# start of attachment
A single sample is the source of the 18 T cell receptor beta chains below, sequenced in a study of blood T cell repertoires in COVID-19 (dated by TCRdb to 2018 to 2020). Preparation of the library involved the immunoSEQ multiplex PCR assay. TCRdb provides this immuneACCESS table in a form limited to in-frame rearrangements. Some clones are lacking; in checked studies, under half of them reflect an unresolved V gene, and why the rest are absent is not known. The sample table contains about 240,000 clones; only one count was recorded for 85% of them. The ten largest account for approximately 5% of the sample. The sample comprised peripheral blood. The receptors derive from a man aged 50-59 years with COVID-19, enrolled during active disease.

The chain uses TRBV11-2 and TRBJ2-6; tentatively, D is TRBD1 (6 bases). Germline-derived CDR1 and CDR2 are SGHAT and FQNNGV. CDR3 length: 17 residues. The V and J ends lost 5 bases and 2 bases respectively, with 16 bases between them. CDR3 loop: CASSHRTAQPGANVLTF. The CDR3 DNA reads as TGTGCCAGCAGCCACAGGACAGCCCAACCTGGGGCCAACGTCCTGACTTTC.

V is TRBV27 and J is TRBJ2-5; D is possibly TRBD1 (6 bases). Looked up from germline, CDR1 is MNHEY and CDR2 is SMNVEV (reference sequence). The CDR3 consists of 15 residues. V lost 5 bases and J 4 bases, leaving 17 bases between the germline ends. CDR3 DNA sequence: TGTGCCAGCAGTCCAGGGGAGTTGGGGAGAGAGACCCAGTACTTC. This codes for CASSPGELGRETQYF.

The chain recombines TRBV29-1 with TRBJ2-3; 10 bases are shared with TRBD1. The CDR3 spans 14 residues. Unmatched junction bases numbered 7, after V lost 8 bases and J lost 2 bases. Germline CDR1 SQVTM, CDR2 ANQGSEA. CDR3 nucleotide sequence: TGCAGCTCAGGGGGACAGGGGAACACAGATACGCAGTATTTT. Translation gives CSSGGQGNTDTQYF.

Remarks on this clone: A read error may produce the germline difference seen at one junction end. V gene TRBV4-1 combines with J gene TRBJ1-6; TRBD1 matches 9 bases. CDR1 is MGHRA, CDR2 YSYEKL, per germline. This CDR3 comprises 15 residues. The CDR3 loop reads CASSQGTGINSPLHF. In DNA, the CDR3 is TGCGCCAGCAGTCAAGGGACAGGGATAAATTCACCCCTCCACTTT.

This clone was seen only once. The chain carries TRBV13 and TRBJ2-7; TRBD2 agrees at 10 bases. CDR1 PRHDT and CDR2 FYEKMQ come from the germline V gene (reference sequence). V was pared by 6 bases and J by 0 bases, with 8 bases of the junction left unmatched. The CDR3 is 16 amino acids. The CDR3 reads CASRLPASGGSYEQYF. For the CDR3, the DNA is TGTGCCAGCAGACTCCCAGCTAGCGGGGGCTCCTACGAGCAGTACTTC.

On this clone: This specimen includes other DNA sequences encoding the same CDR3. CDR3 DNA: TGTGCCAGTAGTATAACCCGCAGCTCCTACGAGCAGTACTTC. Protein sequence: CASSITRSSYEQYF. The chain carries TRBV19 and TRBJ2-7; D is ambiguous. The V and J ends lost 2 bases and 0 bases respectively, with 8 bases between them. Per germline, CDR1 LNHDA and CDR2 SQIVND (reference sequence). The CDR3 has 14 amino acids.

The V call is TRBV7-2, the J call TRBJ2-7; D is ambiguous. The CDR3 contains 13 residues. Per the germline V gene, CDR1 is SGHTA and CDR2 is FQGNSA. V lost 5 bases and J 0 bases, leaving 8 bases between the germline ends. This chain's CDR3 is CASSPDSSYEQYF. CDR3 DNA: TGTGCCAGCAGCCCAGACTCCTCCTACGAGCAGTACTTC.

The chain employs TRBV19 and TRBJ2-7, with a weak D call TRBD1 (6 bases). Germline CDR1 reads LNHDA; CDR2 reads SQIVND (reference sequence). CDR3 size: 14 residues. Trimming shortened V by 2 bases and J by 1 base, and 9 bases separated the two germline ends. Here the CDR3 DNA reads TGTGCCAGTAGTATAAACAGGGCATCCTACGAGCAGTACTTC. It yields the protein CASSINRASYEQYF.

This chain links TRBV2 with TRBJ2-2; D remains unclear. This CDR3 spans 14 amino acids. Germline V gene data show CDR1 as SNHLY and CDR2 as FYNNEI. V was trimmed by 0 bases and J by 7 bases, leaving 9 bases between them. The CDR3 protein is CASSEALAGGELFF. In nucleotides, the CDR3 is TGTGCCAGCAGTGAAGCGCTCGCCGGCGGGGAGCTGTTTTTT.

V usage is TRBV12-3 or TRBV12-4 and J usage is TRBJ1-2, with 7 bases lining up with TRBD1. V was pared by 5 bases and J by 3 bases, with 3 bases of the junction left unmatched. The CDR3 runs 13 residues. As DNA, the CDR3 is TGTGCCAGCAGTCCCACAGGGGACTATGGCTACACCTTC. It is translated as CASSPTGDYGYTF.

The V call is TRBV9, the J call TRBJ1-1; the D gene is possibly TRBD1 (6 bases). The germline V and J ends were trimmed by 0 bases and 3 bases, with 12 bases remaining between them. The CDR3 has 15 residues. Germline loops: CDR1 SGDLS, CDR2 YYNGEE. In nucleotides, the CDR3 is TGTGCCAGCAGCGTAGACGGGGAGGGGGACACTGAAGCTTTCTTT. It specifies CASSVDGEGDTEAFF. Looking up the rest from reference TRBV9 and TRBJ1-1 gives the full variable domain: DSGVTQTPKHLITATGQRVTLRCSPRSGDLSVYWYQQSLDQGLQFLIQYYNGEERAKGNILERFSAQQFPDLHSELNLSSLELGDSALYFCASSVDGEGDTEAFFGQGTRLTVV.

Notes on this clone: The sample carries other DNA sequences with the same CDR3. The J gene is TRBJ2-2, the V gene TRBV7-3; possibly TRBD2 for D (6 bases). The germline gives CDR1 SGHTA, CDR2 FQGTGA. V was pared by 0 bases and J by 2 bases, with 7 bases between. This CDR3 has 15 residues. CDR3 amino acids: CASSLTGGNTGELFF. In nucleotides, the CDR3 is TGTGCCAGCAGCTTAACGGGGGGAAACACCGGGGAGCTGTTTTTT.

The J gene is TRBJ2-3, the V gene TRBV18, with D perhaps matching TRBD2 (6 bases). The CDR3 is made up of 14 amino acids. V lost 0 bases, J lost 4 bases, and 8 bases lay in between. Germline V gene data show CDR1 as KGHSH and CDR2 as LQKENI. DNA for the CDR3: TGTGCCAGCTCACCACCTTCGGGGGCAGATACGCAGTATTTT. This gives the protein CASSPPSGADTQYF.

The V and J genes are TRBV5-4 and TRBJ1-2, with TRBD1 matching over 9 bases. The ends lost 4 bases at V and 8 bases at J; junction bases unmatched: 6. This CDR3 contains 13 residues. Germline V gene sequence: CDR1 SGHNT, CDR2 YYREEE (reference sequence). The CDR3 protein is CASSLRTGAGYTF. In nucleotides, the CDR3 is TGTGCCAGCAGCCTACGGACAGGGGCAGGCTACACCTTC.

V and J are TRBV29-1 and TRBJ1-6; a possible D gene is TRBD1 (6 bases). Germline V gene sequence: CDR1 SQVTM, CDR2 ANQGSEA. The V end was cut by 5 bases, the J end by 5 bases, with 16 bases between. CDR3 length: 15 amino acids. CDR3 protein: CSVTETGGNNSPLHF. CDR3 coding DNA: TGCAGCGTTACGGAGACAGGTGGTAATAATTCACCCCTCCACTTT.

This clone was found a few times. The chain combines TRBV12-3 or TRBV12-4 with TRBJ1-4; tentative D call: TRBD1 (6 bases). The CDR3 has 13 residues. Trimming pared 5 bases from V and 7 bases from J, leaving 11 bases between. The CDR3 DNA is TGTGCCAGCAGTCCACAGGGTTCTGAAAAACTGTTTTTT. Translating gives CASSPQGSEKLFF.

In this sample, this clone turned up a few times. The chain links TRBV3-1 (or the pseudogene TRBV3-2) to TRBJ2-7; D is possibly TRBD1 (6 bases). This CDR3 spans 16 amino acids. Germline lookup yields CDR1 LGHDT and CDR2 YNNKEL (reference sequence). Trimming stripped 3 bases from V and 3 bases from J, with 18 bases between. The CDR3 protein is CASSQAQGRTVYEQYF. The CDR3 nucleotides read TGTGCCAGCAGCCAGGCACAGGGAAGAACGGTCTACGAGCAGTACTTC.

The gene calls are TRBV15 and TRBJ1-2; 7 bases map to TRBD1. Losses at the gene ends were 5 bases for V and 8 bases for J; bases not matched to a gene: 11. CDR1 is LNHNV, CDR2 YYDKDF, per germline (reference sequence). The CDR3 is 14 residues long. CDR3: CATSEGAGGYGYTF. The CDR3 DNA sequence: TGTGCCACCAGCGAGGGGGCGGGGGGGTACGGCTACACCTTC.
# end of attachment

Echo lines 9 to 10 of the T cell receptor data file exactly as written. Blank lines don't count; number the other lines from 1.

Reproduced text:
The chain employs TRBV19 and TRBJ2-7, with a weak D call TRBD1 (6 bases). Germline CDR1 reads LNHDA; CDR2 reads SQIVND (reference sequence). CDR3 size: 14 residues. Trimming shortened V by 2 bases and J by 1 base, and 9 bases separated the two germline ends. Here the CDR3 DNA reads TGTGCCAGTAGTATAAACAGGGCATCCTACGAGCAGTACTTC. It yields the protein CASSINRASYEQYF.

This chain links TRBV2 with TRBJ2-2; D remains unclear. This CDR3 spans 14 amino acids. Germline V gene data show CDR1 as SNHLY and CDR2 as FYNNEI. V was trimmed by 0 bases and J by 7 bases, leaving 9 bases between them. The CDR3 protein is CASSEALAGGELFF. In nucleotides, the CDR3 is TGTGCCAGCAGTGAAGCGCTCGCCGGCGGGGAGCTGTTTTTT.